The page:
Jean-Michel Basquiat: The Radiant Child (2010)
In his short career, Jean-Michel Basquiat was a phenomenon. He became notorious for his graffiti art under the moniker Samo in the late 1970s on the Lower East Side scene, sold his first painting to Deborah Harry for $200, and became best friends with Andy Warhol. Appreciated by both the art cognoscenti and the public, Basquiat was launched into international stardom. However, soon his cult status began to override the art that had made him famous in the first place. Director Tamra Davis pays homage to her friend in this definitive documentary but also delves into Basquiat as an iconoclast. His dense, bebop-influenced neoexpressionist work emerged while minimalist, conceptual art was the fad; as a successful black artist, he was constantly confronted by racism and misconceptions. Much can be gleaned from insider interviews and archival footage, but it is Basquiat's own words and work that powerfully convey the mystique and allure of both the artist and the man. --© Arthouse Films … More
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Critic Reviews for Jean-Michel Basquiat: The Radiant Child
Tamra Davis's documentary does serve as a worthy companion to Julian Schnabel's 1996 biopic.
In the end the art must speak for the artist; Davis wisely stands aside and lets the magical images tell their tales.
A touching portrait that may not be the last word on the painter, but has facts and context to burn.
The intimate, home video footage -- which has never been shown -- feels poignant, a throwback to Basquiat's early days on the New York scene when he got by on his good looks, an elusive inner confidence, and the generosity of others.
[Davis] underplays the place of drugs in the downtown club scene, treating the artist's heroin use as a nearly unaccountable late affliction.
While it is wonderful to see so many Basquiat paintings, at the film's end the viewer is left feeling complicit in the exploitation.
What may convince viewers of the quality of the art and the genius of its creator is the barrage of so many paintings, flashing each briefly before the eyes.
Basquiat appears to be a slippery subject, not unlike Bob Dylan, who is very difficult to decipher.
[Director Tamra Davis] uses [a rare] interview as the foundation for an eye-opening look at Basquiat?s meteoric career ? and how art, fame, drugs and media collided in this one young man?s life.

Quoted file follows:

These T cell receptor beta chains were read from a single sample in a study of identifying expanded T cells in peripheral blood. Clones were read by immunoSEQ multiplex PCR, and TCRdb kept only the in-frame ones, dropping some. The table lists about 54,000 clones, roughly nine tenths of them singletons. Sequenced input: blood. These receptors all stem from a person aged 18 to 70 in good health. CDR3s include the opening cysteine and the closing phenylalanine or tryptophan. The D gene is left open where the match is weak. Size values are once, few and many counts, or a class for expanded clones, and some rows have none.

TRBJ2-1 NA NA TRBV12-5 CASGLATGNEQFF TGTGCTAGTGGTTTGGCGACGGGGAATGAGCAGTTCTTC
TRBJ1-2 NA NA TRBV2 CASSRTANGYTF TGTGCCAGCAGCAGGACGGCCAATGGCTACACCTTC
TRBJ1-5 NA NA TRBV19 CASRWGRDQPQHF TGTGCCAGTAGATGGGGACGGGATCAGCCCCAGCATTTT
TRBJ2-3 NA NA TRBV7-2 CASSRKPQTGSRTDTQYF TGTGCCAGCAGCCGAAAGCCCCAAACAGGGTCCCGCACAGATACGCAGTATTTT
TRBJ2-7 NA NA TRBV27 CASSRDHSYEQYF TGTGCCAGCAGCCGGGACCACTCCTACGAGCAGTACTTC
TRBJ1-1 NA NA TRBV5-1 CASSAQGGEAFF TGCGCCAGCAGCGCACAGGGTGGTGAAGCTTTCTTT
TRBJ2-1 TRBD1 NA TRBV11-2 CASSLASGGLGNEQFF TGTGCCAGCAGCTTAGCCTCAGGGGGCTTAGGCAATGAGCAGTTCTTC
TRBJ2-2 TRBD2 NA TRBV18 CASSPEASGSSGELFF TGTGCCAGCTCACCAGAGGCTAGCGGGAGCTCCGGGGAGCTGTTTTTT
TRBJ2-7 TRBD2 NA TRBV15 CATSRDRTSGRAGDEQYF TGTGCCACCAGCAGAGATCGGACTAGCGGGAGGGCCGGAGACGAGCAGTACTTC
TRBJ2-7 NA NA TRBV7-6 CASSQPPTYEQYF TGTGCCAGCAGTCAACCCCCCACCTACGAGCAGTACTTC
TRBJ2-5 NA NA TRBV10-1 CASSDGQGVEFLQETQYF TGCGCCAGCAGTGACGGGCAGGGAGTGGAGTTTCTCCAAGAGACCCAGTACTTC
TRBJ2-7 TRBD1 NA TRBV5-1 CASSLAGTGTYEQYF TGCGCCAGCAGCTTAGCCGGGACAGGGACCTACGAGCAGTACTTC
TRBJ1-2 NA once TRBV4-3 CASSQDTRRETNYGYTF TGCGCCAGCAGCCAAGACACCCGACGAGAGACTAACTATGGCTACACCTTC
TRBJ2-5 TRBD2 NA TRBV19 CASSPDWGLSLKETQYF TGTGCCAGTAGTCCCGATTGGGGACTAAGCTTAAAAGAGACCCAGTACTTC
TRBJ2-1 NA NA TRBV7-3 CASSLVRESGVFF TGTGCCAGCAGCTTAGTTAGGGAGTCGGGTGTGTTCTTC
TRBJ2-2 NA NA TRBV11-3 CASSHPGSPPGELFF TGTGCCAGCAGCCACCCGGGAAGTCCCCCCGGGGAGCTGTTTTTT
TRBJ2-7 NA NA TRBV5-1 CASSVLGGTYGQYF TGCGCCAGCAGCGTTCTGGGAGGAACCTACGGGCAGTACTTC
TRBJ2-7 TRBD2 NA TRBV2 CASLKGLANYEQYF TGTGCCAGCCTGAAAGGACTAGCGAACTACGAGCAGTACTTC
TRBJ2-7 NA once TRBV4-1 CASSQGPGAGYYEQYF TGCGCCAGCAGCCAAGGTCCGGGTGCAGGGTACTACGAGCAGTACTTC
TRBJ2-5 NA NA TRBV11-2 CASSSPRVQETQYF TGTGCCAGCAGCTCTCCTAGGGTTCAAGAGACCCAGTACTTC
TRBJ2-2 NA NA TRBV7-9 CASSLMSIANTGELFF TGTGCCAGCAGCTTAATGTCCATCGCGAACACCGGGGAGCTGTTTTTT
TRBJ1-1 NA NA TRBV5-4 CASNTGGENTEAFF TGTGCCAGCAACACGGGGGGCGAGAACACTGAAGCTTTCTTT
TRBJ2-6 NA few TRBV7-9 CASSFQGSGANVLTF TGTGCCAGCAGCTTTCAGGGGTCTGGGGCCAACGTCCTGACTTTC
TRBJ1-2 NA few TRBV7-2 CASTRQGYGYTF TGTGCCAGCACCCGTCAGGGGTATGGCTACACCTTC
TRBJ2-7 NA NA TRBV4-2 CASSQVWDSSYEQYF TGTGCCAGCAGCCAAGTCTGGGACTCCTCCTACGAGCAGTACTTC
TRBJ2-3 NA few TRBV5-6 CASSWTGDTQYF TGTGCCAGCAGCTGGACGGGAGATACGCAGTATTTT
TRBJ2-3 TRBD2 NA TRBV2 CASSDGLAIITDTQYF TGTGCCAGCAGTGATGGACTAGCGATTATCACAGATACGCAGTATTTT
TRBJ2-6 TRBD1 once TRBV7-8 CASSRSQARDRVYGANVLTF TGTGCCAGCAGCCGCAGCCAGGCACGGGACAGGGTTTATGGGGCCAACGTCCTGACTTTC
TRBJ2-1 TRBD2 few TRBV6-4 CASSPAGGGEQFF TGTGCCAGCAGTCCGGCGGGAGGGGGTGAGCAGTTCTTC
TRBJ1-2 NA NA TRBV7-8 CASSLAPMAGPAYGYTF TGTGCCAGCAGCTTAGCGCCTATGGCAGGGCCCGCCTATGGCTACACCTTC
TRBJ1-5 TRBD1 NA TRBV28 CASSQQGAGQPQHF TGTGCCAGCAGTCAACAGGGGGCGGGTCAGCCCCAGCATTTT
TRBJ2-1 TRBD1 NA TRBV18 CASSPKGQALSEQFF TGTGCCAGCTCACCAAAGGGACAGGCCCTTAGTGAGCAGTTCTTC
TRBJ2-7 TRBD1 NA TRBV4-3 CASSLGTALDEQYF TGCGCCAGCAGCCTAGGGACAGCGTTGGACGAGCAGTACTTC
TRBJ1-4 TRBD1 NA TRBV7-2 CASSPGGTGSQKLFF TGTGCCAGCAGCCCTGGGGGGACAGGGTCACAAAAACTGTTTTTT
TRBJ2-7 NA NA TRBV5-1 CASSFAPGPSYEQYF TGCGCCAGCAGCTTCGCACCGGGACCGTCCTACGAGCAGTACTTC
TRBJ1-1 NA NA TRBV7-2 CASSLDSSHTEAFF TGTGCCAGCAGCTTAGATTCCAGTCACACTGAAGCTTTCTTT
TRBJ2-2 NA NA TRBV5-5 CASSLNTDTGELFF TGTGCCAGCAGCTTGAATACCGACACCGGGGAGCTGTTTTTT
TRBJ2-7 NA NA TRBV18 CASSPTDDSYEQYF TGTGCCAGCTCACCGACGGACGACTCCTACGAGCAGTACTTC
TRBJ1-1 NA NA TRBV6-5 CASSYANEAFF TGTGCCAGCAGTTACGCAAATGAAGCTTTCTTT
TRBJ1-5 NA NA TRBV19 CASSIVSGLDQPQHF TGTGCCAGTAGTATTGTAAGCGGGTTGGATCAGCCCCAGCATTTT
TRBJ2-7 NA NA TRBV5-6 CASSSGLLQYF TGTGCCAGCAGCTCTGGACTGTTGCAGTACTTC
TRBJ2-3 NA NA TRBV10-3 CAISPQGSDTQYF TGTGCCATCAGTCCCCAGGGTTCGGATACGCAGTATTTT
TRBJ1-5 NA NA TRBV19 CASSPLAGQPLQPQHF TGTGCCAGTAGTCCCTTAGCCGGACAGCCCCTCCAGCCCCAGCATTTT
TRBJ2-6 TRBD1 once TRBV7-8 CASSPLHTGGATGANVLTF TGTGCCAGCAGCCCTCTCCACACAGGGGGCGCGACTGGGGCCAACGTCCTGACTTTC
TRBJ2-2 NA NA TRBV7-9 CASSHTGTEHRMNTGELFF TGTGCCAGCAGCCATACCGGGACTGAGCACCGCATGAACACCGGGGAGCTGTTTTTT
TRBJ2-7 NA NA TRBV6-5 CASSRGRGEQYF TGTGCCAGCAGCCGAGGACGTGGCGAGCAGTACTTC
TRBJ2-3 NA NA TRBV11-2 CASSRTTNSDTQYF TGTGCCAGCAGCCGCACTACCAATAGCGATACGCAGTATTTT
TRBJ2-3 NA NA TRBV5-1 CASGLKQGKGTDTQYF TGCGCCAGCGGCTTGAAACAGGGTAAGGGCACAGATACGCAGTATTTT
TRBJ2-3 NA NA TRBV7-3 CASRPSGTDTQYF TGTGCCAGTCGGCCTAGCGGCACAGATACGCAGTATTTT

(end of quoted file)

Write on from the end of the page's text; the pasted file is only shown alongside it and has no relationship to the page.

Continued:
When you see J-M's works next to Da Vinci, Picasso and Grey's Anatomy, you can see their influence, but their ideas take on new tone, texture and style under Basquiat's brush.
It's not an easy thing to actually give a sense of a person in a documentary, but Radiant Child pulls it off.
Finally, a film about an artist acknowledges that the art is what's important.
...may not be a well-rounded portrait of the man, but it's a powerful look at the artist.
Fame ultimately wore him down, but we can see Basquiat's influence all around us, on factory walls, in museums, and in Ms. Davis' adoring doc.
A lively and persuasive look at the artist's life, oeuvre, and impact.
An absorbing but fawning documentary about doomed artist Jean-Michel Basquiat, built around an old, never-before-seen interview with him.
Will likely go down as the definitive account of a too-brief career and life...(The film) is fast-moving without sacrificing depth or detail.
What really sets this superb documentary apart is its filmic vibrance: it practically pulsates with a captivating energy that's lacking in the genre all too frequently.
Audience Reviews for Jean-Michel Basquiat: The Radiant Child
Up until now, I knew little about Jean-Michel Basquiat, even though I remember the biopic which had been made about his life and have not seen.(That having been said, David Bowie as Andy Warhol? Really?) That all changes with Tamra Davis' fascinating documentary "The Radiant Child" wherein she adds interview footage she had shot of Basquiat to more recent footage of friends and lovers talking about his life and work. So, not only does a personal portrait form but also an artistic one of a street artist once referred to Sam-O with a wordy style that never quite fades. He is noticed and given and takes full opportunity of a chance to create more permanent artwork with influences from a medical textbook, pop culture and William Burroughs which formed paintings that would become very popular, influential and expensive. The documentary starts around 1980 in New York City at a time of cheap rents that benefited the art scene where anybody could have his artwork displayed that makes Basquiat's rise possible, followed by a complete reversal to a top down art world that ends up destroying him.More
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